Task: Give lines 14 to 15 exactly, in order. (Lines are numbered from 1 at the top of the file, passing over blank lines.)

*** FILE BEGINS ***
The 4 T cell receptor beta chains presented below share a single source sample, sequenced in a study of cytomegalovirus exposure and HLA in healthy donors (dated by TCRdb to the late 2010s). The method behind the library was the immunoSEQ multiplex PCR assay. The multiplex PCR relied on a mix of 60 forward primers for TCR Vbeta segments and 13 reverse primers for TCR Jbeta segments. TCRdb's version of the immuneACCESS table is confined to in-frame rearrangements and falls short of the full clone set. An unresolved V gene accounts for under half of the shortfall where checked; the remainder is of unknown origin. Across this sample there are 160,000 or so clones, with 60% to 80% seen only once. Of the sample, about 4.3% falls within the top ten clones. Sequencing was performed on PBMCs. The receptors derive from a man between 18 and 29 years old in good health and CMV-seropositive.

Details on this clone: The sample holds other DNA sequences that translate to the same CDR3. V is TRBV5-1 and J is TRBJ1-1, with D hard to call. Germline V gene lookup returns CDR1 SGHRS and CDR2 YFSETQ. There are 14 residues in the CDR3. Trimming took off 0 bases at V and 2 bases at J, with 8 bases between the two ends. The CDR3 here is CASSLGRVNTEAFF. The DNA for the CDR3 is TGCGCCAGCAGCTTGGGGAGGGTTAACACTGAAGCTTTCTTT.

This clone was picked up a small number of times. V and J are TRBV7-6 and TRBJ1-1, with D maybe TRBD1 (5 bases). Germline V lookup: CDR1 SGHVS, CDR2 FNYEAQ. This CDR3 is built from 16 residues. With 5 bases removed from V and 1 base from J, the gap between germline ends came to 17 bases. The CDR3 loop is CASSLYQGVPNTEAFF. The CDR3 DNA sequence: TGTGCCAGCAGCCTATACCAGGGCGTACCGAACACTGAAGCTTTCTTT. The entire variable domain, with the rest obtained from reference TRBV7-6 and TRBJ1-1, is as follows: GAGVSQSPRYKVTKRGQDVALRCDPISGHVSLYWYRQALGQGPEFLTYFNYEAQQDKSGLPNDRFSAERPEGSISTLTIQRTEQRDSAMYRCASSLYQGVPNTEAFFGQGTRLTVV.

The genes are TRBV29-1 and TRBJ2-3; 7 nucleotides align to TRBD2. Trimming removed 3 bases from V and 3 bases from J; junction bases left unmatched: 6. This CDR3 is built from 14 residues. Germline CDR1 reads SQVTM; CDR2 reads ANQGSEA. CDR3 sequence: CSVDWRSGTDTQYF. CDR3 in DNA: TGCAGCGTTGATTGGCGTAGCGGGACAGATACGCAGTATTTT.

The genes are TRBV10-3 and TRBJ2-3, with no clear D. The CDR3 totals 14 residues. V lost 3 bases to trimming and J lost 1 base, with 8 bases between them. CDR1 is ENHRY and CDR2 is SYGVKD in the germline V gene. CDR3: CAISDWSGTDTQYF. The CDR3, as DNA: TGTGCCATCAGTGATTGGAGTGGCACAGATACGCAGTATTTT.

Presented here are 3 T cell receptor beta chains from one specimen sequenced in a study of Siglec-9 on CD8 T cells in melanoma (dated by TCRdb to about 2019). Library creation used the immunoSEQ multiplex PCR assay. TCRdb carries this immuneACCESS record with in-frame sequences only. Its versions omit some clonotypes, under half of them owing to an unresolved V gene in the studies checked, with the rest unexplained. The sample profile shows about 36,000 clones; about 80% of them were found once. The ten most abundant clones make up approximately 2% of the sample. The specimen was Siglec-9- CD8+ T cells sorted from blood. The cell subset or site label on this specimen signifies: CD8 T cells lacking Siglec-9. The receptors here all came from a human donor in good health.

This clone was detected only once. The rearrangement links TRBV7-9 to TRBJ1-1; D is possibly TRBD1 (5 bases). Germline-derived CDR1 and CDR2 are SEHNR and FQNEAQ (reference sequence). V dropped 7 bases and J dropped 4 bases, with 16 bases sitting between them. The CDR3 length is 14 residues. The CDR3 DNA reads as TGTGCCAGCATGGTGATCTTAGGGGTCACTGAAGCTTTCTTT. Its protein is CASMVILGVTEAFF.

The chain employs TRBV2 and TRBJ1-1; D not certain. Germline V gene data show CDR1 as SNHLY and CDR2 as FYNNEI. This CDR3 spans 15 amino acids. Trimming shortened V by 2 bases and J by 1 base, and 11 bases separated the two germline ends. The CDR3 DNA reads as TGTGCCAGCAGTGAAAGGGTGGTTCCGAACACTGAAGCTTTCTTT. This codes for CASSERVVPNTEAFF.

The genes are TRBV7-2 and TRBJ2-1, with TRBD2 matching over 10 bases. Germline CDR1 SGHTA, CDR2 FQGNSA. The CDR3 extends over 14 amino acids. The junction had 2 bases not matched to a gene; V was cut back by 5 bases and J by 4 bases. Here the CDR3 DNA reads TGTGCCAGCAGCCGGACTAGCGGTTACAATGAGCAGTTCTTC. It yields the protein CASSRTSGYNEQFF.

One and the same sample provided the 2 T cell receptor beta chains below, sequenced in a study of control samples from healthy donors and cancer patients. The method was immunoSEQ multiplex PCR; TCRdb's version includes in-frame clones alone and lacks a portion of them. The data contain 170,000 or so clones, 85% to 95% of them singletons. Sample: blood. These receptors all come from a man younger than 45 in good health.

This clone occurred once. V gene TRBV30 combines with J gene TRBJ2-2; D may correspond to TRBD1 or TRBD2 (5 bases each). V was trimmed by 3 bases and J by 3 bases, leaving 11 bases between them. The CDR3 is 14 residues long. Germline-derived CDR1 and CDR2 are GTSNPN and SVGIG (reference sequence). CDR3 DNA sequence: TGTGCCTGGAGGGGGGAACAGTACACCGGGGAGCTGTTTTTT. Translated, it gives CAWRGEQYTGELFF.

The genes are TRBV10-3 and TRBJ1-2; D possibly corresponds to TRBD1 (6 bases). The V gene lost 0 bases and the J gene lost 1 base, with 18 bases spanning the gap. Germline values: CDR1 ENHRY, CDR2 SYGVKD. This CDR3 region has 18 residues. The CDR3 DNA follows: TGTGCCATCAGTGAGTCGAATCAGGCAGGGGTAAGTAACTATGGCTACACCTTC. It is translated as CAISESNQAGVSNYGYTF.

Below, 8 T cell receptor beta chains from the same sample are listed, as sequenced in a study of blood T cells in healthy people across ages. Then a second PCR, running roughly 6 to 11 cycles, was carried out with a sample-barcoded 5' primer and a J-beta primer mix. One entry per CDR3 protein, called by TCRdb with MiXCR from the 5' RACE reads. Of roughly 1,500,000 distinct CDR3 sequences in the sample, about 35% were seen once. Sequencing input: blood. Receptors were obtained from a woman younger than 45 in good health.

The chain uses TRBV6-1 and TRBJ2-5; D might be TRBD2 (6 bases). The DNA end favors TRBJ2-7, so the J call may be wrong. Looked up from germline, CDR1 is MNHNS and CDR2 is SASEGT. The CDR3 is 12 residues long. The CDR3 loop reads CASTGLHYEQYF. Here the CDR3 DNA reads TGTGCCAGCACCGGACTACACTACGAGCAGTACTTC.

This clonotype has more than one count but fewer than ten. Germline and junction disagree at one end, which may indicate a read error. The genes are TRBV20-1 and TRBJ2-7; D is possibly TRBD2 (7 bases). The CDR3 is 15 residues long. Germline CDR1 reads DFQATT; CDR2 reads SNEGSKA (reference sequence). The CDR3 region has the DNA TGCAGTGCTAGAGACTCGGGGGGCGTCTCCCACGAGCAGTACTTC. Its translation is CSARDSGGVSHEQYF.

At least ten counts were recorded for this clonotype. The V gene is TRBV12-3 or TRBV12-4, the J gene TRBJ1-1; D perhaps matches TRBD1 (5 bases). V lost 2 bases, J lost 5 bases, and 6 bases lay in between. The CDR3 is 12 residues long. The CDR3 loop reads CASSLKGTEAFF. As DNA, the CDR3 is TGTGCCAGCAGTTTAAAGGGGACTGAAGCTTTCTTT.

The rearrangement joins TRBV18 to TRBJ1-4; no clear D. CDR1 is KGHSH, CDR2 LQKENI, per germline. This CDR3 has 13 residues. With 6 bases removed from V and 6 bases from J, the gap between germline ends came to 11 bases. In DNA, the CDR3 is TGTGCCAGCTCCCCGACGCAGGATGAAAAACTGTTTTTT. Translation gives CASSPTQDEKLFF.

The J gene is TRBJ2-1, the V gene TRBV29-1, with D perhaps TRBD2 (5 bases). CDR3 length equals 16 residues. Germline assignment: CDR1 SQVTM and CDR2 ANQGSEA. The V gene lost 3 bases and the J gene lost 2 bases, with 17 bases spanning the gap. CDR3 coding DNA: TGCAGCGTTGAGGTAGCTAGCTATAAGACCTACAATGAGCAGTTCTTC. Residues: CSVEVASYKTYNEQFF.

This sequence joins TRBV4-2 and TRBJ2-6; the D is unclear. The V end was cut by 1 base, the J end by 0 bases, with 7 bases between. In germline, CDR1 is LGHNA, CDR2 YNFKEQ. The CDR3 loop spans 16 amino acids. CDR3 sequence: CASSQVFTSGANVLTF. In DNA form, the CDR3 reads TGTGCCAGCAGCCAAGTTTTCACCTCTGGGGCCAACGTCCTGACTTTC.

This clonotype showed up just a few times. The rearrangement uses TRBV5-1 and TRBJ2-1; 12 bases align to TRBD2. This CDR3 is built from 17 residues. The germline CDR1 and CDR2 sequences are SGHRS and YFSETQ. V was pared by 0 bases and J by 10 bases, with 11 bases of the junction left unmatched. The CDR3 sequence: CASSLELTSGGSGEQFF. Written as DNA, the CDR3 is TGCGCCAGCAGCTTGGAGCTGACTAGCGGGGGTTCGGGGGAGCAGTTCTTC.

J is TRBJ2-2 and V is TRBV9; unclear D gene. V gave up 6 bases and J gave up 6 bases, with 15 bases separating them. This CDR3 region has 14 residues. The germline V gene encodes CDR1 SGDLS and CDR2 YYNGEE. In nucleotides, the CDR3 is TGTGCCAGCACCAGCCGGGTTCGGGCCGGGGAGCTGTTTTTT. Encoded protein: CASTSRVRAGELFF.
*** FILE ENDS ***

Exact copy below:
The chain uses TRBV6-1 and TRBJ2-5; D might be TRBD2 (6 bases). The DNA end favors TRBJ2-7, so the J call may be wrong. Looked up from germline, CDR1 is MNHNS and CDR2 is SASEGT. The CDR3 is 12 residues long. The CDR3 loop reads CASTGLHYEQYF. Here the CDR3 DNA reads TGTGCCAGCACCGGACTACACTACGAGCAGTACTTC.

This clonotype has more than one count but fewer than ten. Germline and junction disagree at one end, which may indicate a read error. The genes are TRBV20-1 and TRBJ2-7; D is possibly TRBD2 (7 bases). The CDR3 is 15 residues long. Germline CDR1 reads DFQATT; CDR2 reads SNEGSKA (reference sequence). The CDR3 region has the DNA TGCAGTGCTAGAGACTCGGGGGGCGTCTCCCACGAGCAGTACTTC. Its translation is CSARDSGGVSHEQYF.